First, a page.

An aggressive campaign aimed at inducing parents in the Cheviot Hills and Beverlywood communities to send their children to public instead of local private schools has hit home, according to some parents.
Friends of Castle Heights Elementary School began the campaign in February in an effort to reverse a decline in enrollment, caused in part by the reluctance of some residents to send their children to public schools because parents thought they were inferior to private schools.
The group posted signs in Cheviot Hills and Beverlywood shops, libraries and parks. Parents at local gatherings emphasized the school's location and the fact that there is no tuition, and stressed its academic reputation.
Reading scores of Castle Heights sixth-graders were about 10% above the average in the Los Angeles Unified School District in 1983-84. Third-grade students scored about 14% points above the average.
"We hope that our efforts will increase community awareness and get enough people to realize that you can get a good education in a public school," said Linda Rosen, president of the Friends. She said that the efforts have paid off.
School officials said that of the 454 students attending Castle Heights Elementary School last year, 339 students lived in the neighborhood and 115 were bused in from other communities. This year, the overall enrollment declined to 440 students, but the number of students living in the school's attendance area went up to 396. Forty-four students are bused in.
The increase in neighborhood enrollment was also reflected in an increase in the percentage of Anglo students from 38.5% last year to 43.1% this year.
"The parents have been hard working and energetic," said Marv Goldenson, Castle Heights principal. "I would think that their work would have to have a positive impact in the community.
Students attending Castle Heights, at 9755 Cattaraugus Ave., come from an area north of the Santa Monica Freeway, west of Robertson Boulevard, east of Motor Avenue and south of Rancho Park.
Parents and school officials say that the school is naturally integrated from within the community. Some parents, however, fear that Castle Heights could lose its identity as a neighborhood school if the district buses in students from overcrowded schools to fill empty classrooms. Castle Heights can accommodate 625 students.
For that reason, Rosen said, the campaign has focused on the kindergarten level. "We want to build a base for the future," she said.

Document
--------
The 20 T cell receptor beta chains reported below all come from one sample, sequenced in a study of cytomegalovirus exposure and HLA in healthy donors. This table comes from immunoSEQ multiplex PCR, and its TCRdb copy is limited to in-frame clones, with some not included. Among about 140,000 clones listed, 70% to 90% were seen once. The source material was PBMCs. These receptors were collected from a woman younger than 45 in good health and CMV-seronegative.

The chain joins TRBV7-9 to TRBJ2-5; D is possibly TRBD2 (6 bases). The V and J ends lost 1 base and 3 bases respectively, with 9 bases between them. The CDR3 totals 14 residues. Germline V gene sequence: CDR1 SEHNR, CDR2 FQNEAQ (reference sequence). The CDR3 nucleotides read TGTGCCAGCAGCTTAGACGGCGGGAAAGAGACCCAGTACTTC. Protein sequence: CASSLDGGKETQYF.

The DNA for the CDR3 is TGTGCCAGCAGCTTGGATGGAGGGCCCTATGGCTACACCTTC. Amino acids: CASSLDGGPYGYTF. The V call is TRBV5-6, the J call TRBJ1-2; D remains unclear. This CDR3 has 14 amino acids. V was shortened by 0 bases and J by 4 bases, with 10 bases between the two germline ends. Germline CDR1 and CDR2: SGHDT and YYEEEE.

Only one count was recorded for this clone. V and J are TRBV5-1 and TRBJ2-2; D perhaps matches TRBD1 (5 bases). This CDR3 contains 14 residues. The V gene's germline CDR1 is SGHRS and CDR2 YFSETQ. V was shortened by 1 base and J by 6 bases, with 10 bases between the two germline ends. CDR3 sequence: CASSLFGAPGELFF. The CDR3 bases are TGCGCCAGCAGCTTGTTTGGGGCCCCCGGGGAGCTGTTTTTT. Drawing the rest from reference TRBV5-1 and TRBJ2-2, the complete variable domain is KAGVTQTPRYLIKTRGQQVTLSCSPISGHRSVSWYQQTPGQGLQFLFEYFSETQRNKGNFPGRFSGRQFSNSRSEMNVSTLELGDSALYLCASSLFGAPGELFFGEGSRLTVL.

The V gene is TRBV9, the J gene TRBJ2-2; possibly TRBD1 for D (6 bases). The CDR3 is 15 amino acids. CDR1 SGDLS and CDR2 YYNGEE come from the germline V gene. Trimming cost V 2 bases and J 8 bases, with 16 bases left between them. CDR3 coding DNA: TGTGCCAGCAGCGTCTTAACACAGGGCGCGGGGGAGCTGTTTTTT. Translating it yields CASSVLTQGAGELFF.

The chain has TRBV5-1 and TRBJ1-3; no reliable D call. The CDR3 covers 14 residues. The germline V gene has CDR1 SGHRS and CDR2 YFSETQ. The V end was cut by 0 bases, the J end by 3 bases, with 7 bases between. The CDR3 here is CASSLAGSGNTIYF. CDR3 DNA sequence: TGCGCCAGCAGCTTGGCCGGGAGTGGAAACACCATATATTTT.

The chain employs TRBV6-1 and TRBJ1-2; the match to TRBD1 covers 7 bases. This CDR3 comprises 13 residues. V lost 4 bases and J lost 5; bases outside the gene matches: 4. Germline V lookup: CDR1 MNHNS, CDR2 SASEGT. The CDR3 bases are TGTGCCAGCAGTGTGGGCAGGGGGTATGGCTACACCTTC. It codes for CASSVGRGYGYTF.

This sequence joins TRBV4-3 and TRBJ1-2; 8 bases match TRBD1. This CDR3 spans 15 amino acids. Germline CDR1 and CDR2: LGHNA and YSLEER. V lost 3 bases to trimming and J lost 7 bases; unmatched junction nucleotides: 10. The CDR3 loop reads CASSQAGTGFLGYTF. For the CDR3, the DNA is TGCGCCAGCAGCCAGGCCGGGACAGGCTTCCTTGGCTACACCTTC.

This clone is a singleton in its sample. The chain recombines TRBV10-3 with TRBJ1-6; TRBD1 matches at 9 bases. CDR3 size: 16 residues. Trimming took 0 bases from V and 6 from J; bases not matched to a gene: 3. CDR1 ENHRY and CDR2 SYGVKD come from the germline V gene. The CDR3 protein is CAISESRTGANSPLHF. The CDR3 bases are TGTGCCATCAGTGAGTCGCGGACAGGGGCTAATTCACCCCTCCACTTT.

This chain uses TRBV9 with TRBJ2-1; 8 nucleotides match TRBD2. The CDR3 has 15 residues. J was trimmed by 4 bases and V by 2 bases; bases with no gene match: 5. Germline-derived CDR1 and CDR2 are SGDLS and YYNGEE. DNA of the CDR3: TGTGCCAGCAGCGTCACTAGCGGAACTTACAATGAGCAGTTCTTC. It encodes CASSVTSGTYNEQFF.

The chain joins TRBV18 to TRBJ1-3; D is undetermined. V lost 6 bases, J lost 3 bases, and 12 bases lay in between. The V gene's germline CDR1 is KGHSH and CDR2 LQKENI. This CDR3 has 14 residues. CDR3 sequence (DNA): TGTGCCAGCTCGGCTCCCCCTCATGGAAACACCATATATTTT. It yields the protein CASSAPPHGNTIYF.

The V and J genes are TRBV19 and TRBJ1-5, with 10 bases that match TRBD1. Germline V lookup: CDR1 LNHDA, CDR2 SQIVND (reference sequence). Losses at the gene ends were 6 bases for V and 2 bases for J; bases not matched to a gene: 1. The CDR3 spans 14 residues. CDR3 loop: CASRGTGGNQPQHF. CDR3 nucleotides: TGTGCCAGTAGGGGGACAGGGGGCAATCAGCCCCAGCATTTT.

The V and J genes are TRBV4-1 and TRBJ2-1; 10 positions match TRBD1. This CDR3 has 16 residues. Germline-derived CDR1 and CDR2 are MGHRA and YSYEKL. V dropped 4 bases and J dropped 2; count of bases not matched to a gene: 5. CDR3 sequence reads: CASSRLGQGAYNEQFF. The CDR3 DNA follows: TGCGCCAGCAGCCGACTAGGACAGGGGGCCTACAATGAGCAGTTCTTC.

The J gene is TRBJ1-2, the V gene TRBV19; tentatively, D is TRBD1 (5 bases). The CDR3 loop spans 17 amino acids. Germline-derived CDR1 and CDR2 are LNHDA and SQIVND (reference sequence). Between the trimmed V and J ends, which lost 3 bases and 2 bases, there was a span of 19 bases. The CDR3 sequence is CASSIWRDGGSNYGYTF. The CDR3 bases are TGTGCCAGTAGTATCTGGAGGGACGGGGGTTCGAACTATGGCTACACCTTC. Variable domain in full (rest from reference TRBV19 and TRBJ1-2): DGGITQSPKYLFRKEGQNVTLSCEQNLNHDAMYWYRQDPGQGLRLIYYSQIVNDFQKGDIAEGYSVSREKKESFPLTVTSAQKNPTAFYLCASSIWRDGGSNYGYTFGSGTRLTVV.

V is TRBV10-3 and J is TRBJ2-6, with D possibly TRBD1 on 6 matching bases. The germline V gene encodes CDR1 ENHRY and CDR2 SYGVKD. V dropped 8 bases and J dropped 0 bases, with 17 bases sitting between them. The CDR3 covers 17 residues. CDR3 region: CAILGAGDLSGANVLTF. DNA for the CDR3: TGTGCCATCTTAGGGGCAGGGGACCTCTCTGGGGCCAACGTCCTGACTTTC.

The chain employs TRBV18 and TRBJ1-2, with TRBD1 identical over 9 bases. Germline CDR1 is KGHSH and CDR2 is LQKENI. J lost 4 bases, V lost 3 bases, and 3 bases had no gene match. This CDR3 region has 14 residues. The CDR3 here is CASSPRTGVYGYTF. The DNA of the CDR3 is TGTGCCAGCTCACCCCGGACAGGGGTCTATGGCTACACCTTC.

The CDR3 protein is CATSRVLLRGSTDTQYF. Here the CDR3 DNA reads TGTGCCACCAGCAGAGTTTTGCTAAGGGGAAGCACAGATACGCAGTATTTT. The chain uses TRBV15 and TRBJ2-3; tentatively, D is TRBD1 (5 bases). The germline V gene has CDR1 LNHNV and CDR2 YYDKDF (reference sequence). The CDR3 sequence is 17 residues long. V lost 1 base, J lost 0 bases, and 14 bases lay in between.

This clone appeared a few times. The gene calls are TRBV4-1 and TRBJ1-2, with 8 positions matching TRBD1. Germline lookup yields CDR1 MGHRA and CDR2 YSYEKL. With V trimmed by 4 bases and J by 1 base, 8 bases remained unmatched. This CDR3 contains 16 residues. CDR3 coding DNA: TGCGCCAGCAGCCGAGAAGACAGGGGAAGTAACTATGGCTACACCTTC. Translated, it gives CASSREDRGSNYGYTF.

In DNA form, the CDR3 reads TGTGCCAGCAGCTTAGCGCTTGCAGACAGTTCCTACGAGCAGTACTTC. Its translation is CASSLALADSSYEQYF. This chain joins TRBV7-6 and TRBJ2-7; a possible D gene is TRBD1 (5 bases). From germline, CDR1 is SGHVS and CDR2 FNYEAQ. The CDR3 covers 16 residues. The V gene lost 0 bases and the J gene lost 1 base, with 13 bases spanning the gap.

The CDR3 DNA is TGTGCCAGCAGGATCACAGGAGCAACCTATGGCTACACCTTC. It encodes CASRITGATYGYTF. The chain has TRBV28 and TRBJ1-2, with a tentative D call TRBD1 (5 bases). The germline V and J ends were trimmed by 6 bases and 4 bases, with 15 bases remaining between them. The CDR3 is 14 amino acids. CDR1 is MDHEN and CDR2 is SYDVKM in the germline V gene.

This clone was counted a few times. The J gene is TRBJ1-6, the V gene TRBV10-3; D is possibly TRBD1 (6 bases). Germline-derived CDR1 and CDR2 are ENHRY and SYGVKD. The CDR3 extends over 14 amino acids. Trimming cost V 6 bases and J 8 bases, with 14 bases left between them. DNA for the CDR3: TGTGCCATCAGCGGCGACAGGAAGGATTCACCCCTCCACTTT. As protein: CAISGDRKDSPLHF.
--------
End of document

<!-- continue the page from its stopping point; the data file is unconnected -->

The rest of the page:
"People who leave the public schools for private schools usually do not come back," she said. "We felt we would have greater success if we focused on those families who were looking for a kindergarten for their children. Once those commitments are made they are hard to break. Children make friends and it is hard for parents to pull them out." Enrollment in the kindergarten increased this year from 58 to 67.
Rosen said that to maintain community involvement in the school, parents have brought in a before-and-after school program run by the YWCA for the children of working parents. They have also raised money for computers and other school programs.
Julieta Gumpert said she and her husband were "a bit hesitant at first about sending their two sons to the school." The Gumperts were considering private school, but opted for Castle Heights after meeting with parents and the principal. "Like all parents we feel that we have very bright children and we wanted to be sure that they would get a good education," she said.
The Gumperts, like other parents, said they did not realize the importance of other conveniences offered by the school until later. Parents said that the after-school program, the hot lunches and ability of children to walk to school made their lives much less complicated.
Michele Federman, another parent, agreed. "It is so nice to have their friends over without planning for it four days in advance," said Federman, mother of two daughters, one in kindergarten and the other in the fourth grade.
The Federmans took their children out of private school after being contacted by parents from Castle Heights. "When I think of the money I was spending each month ($600 for two children) to keep them in private school it makes me sick," she said. "I also want them to be in integrated classrooms. After all, isn't that what Los Angeles is all about?"
Shirley Cozen, whose daughter is in kindergarten, said she had another reason to send her daughter, Heather, to the school. "It is the same elementary school that my husband (Dennis, 37) graduated from," she said. "One of the teachers remembers him."